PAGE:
Sponsored links


Valid XHTML 1.0!
Valid CSS!



Product: Book - Paperback
Title: A Programmer's Guide to Java (tm) Certification
Publisher: Addison-Wesley Professional
Authors: Khalid A. Mughal, Rolf W. Rasmussen
Rating: 5/5
Customer opinion - 5 stars out of 5
This book got it all.


What an excellent book. So far three book available in the market for Java programmer certification. But this is really cool. At the end of each chapter, the questions are very tricky and, it gives you good concepts of each topic covered. Compared to other exam preparation book, this book gives you in-depth knowledge for each concept in Java. This book not only prepares and focuses you for the exam but also helps you to learn details of Java.



Product: Book - Paperback
Title: Beginning Visual C++ 6
Publisher: Wrox
Authors: Ivor Horton
Rating: 5/5
Customer opinion - 5 stars out of 5
So Microsoft Succeeded in Building an MPI between Objects?


If you read this book and know some Elementery staff about Parallel programming then you will notice that Microsoft might have succeeded in making a Message Passing Interface for Windows not between processors but between abstract object models. Ivor Horton takes you by the hand and explains in good detail the philosophy of MFC but he always keeps himself on the ground providing useful examples that make you learn. Everything in the book is needed to make the transition from ANSI C++ -----> Windows - OOP using C++ code instructions. But all of this is ok but listen to a song that I will whisper to my students when I have some:
"Don't be angry because I teach C++ in Ansi,
I am sure it is worse than looking to your cute girlfriend Nansi,
But be patient and enjoy the ride,
I am sure you will certainly at the end appreciate this waste of time"
A cute inliner code taken from this book:
void Swap(int& a, int& b) { a ^= b; b ^= a; a ^= b; }//Be carefull only swap integer values with this code!



Product: Book - Paperback
Title: Extreme Programming Installed
Publisher: Addison-Wesley Professional
Authors: Ron Jeffries, Ann Anderson, Chet Hendrickson, Ronald E. Jeffries
Rating: 5/5
Customer opinion - 5 stars out of 5
Solid book with great XP coverage


XP is a nice fresh way of looking at the software development process and this book explains XP concisely and clearly. You may or may not agree to -all- of the principles they advocate, but if you have any interest in your work at all, you will find parts of this gripping. Especially the emphasis on unit tests and the test-first programming idea. And so useful in practice too! Anyone involved with making software, or indeed anyone else who is interested in increasing the quality of what you're working on whatever it is, should read this! So better borrow it from your neighbour (reading once is sufficient, no need to own this book).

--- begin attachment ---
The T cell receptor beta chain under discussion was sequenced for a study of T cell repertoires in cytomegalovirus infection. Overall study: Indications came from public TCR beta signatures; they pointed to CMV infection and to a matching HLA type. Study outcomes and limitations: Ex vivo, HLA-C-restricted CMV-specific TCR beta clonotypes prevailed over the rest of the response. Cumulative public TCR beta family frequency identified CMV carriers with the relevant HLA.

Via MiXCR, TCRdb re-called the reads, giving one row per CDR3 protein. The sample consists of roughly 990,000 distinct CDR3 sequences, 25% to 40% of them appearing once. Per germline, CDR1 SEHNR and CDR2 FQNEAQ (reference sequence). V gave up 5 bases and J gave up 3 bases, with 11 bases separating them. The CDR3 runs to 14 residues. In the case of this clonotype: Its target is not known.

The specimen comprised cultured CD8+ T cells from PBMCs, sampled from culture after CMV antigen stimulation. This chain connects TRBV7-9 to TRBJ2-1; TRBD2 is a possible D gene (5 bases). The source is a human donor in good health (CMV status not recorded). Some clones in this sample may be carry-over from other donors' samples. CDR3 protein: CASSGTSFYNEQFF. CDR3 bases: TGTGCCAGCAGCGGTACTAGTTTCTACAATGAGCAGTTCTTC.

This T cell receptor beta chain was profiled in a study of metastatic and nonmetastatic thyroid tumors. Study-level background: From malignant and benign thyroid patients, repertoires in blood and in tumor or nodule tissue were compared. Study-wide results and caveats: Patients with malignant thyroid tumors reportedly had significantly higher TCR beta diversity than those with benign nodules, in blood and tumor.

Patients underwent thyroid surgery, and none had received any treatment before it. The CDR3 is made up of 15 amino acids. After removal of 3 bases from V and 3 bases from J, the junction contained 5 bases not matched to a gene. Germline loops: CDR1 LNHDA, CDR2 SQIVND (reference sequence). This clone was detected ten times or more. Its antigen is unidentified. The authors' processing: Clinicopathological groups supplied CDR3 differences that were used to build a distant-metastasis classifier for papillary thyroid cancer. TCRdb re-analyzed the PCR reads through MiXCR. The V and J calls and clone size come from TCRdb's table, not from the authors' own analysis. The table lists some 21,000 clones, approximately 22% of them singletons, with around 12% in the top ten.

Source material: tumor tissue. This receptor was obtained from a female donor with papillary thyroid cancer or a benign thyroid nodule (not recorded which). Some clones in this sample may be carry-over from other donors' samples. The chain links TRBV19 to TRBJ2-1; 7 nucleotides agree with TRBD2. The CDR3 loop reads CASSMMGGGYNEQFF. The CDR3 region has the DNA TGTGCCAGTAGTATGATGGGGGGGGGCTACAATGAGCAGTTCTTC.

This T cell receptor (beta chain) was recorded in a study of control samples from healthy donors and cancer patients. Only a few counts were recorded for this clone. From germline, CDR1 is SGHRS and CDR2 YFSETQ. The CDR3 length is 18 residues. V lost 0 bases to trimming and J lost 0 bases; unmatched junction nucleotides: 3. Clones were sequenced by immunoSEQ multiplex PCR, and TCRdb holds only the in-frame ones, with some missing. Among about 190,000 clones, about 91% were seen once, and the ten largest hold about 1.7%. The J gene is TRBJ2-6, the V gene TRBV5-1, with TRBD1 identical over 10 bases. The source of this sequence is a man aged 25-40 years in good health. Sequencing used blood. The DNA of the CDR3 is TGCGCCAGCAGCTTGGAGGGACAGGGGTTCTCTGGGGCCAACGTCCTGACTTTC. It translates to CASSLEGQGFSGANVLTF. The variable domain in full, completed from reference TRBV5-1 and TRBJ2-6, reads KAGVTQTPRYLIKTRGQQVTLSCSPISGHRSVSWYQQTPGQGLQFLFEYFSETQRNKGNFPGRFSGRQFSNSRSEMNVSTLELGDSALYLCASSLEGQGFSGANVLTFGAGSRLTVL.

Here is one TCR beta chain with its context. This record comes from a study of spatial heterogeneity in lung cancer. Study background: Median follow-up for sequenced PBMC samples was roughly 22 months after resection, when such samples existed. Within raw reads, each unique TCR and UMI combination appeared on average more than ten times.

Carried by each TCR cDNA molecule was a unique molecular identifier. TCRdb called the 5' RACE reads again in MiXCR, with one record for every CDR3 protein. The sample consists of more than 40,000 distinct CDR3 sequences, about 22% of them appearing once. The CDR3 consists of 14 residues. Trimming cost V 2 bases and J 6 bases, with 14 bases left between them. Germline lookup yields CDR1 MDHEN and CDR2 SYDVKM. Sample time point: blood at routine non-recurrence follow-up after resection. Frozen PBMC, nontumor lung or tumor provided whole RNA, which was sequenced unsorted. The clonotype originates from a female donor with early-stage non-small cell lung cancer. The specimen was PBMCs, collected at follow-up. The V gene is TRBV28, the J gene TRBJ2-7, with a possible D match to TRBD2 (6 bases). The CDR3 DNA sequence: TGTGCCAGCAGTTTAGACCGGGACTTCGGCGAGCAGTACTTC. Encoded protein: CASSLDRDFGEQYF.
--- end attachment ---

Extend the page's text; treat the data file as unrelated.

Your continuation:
Product: Book - Paperback
Title: Enterprise JavaBeans, Fourth Edition
Publisher: O'Reilly
Authors: Richard Monson-Haefel, Bill Burke, Sacha Labourey
Rating: 5/5
Customer opinion - 5 stars out of 5
Excellent!


I started out knowing very little about EJB's when I picked up this book. I'm happy to say I wasn't disappointed!The first three chapters give a 10,000 foot view about the role of EJB's in J2EE. Bean lifecycles are covered, container interaction, deploytment processes, etc. is all covered in a general and friendly manner. A little bit of code is presented to illustrate key points and help you start thinking about how to write code.The chapters following really drill down into the guts of entity, session (state and stateless), and message driven EJBs. Simple code examples are presented and taken apart, with detailed explanation about why certain things are the way they are, and how things work. Outstanding theory here! You get down into the nitty gritty about deployment descriptors, state diagrams, the works.There are also nice reference Appendices providing state transition diagrams, API references, etc.What impressed me most about this book is the author's careful distinction between EJB 1.1 and EJB2.0 specifications, including code samples of each, and the raw level of detail about how beans work.The bad part about this book is it assumes you know a lot of other fundamental technologies such as XML, JNDI, and JMS. I highly recommend you have references available on these technologies during reading if you're trying to learn the big picture at the same time. People who are really into code examples and not theory may also be a little disappointed by the simplicity of the examples given.All in all a great buy!